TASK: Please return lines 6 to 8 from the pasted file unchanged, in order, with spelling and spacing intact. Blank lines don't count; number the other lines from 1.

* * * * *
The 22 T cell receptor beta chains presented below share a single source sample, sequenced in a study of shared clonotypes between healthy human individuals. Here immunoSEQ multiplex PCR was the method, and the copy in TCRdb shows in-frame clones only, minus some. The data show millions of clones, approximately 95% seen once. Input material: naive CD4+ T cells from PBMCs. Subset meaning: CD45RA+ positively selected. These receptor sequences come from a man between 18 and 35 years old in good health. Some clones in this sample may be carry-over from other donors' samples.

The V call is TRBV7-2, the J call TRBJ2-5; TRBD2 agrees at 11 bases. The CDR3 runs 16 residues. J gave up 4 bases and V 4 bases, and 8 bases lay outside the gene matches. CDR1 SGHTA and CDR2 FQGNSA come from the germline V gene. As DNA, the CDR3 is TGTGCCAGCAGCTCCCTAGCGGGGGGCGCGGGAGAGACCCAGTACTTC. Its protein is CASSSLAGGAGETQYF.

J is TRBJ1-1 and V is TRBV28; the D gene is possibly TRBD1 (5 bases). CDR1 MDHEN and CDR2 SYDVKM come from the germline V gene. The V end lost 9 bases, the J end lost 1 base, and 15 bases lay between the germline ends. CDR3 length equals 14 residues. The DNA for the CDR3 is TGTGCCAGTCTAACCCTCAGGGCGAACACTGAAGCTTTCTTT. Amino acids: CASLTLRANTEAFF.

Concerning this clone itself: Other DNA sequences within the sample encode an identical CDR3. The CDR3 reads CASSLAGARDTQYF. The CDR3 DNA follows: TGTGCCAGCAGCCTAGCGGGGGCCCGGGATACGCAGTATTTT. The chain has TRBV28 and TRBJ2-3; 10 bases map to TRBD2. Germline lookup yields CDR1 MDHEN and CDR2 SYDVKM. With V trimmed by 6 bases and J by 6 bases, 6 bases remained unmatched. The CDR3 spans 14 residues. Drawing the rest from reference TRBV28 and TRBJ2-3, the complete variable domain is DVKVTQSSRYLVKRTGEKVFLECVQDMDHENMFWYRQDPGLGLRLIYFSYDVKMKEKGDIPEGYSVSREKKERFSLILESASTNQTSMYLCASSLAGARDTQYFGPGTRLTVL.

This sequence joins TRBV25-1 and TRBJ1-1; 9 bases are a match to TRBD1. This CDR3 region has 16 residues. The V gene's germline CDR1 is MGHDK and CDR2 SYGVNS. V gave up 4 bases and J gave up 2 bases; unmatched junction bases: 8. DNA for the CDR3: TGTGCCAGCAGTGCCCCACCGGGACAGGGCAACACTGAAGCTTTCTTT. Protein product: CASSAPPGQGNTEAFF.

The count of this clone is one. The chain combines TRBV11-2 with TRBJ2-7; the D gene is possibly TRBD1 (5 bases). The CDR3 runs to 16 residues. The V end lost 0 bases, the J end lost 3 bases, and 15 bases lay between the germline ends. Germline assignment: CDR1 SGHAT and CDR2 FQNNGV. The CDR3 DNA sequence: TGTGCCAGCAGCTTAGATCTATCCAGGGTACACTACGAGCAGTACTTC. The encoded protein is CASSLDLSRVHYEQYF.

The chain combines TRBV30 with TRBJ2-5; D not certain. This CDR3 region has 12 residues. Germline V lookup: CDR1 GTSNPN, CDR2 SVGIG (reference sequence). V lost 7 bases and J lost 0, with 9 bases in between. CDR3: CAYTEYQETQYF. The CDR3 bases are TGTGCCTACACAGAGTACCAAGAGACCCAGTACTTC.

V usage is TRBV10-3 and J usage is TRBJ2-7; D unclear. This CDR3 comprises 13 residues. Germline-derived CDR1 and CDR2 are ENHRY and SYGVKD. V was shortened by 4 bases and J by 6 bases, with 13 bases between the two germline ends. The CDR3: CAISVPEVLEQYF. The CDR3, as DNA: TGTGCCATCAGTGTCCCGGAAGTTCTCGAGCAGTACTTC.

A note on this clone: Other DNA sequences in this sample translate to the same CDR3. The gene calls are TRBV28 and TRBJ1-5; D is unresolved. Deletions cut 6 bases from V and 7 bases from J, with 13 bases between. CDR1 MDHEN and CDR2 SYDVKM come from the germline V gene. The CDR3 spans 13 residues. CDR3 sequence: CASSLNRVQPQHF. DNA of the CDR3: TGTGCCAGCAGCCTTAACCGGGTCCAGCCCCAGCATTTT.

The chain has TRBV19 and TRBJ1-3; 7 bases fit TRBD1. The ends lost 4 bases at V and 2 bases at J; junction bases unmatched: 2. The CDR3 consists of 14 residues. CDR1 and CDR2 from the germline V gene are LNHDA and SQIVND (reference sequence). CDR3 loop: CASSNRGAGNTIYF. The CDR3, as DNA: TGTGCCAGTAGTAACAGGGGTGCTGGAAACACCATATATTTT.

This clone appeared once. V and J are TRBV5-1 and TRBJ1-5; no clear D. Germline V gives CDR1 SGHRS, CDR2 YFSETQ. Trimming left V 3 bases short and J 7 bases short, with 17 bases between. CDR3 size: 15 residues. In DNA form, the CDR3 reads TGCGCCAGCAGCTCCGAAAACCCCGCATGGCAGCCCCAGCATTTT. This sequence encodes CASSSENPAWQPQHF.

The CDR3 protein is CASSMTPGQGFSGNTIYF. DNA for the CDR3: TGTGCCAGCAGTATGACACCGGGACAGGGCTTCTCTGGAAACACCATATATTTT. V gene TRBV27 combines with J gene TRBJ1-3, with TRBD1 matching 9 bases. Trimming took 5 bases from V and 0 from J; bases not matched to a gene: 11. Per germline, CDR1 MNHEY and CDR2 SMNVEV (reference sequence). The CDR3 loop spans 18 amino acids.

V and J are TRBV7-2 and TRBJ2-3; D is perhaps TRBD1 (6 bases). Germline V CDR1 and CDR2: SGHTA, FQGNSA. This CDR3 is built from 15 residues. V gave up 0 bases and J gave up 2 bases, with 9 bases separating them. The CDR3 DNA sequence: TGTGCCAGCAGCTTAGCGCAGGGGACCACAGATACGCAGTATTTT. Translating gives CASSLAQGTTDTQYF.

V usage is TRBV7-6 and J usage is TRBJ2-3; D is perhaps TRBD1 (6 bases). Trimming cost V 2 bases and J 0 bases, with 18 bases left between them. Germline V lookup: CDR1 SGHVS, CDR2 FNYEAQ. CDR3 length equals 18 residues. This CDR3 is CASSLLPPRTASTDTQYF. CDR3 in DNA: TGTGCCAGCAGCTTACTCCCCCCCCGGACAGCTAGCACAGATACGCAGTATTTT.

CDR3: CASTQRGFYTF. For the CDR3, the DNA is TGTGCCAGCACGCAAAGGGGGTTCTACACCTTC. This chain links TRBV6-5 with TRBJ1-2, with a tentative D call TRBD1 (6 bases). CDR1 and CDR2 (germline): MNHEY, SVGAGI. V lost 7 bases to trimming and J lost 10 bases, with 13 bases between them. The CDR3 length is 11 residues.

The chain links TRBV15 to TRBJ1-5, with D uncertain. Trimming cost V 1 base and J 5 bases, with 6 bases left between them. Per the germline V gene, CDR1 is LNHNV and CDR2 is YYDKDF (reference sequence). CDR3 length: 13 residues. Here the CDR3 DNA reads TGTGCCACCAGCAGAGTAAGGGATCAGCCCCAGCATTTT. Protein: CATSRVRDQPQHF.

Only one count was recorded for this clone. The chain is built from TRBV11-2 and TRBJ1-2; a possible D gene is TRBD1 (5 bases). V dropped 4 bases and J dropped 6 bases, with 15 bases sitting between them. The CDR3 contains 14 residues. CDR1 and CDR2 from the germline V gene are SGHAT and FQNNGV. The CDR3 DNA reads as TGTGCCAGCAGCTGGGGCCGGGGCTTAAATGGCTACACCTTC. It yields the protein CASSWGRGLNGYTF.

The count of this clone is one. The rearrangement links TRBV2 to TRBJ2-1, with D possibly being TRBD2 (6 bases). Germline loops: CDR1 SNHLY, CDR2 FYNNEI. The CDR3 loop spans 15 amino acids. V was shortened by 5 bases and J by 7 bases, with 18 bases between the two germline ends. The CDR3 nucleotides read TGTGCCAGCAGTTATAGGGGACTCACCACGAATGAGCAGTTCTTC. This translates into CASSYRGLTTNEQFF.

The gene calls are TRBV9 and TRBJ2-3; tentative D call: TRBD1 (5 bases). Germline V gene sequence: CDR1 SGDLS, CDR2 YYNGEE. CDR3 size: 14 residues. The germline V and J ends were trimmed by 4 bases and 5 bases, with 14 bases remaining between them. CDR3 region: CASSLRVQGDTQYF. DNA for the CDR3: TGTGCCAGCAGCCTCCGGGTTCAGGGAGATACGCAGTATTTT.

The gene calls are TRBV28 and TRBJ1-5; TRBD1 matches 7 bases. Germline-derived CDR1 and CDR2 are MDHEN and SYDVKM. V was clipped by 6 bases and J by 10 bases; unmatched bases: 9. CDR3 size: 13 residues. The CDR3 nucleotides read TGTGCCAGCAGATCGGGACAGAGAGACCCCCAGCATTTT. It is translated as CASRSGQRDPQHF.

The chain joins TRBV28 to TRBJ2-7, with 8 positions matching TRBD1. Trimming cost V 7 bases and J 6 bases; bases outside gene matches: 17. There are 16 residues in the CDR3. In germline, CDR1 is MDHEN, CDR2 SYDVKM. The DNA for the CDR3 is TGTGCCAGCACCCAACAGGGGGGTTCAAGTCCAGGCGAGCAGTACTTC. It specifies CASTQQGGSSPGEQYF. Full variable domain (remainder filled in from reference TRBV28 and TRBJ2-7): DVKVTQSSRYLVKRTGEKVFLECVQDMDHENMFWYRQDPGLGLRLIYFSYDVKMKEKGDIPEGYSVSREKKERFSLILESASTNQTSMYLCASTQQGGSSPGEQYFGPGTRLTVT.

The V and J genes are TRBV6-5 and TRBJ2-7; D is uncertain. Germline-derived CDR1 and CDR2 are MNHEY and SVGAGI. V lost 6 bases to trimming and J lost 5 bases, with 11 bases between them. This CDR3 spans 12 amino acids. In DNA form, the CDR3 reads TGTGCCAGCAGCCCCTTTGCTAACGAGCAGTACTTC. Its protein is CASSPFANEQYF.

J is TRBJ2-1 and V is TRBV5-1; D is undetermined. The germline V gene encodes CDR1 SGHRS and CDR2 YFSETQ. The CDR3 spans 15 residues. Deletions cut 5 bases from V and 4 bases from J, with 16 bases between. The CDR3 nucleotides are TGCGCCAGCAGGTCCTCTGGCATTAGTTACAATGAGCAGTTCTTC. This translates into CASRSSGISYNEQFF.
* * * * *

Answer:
The count of this clone is one. The chain combines TRBV11-2 with TRBJ2-7; the D gene is possibly TRBD1 (5 bases). The CDR3 runs to 16 residues. The V end lost 0 bases, the J end lost 3 bases, and 15 bases lay between the germline ends. Germline assignment: CDR1 SGHAT and CDR2 FQNNGV. The CDR3 DNA sequence: TGTGCCAGCAGCTTAGATCTATCCAGGGTACACTACGAGCAGTACTTC. The encoded protein is CASSLDLSRVHYEQYF.

The chain combines TRBV30 with TRBJ2-5; D not certain. This CDR3 region has 12 residues. Germline V lookup: CDR1 GTSNPN, CDR2 SVGIG (reference sequence). V lost 7 bases and J lost 0, with 9 bases in between. CDR3: CAYTEYQETQYF. The CDR3 bases are TGTGCCTACACAGAGTACCAAGAGACCCAGTACTTC.

V usage is TRBV10-3 and J usage is TRBJ2-7; D unclear. This CDR3 comprises 13 residues. Germline-derived CDR1 and CDR2 are ENHRY and SYGVKD. V was shortened by 4 bases and J by 6 bases, with 13 bases between the two germline ends. The CDR3: CAISVPEVLEQYF. The CDR3, as DNA: TGTGCCATCAGTGTCCCGGAAGTTCTCGAGCAGTACTTC.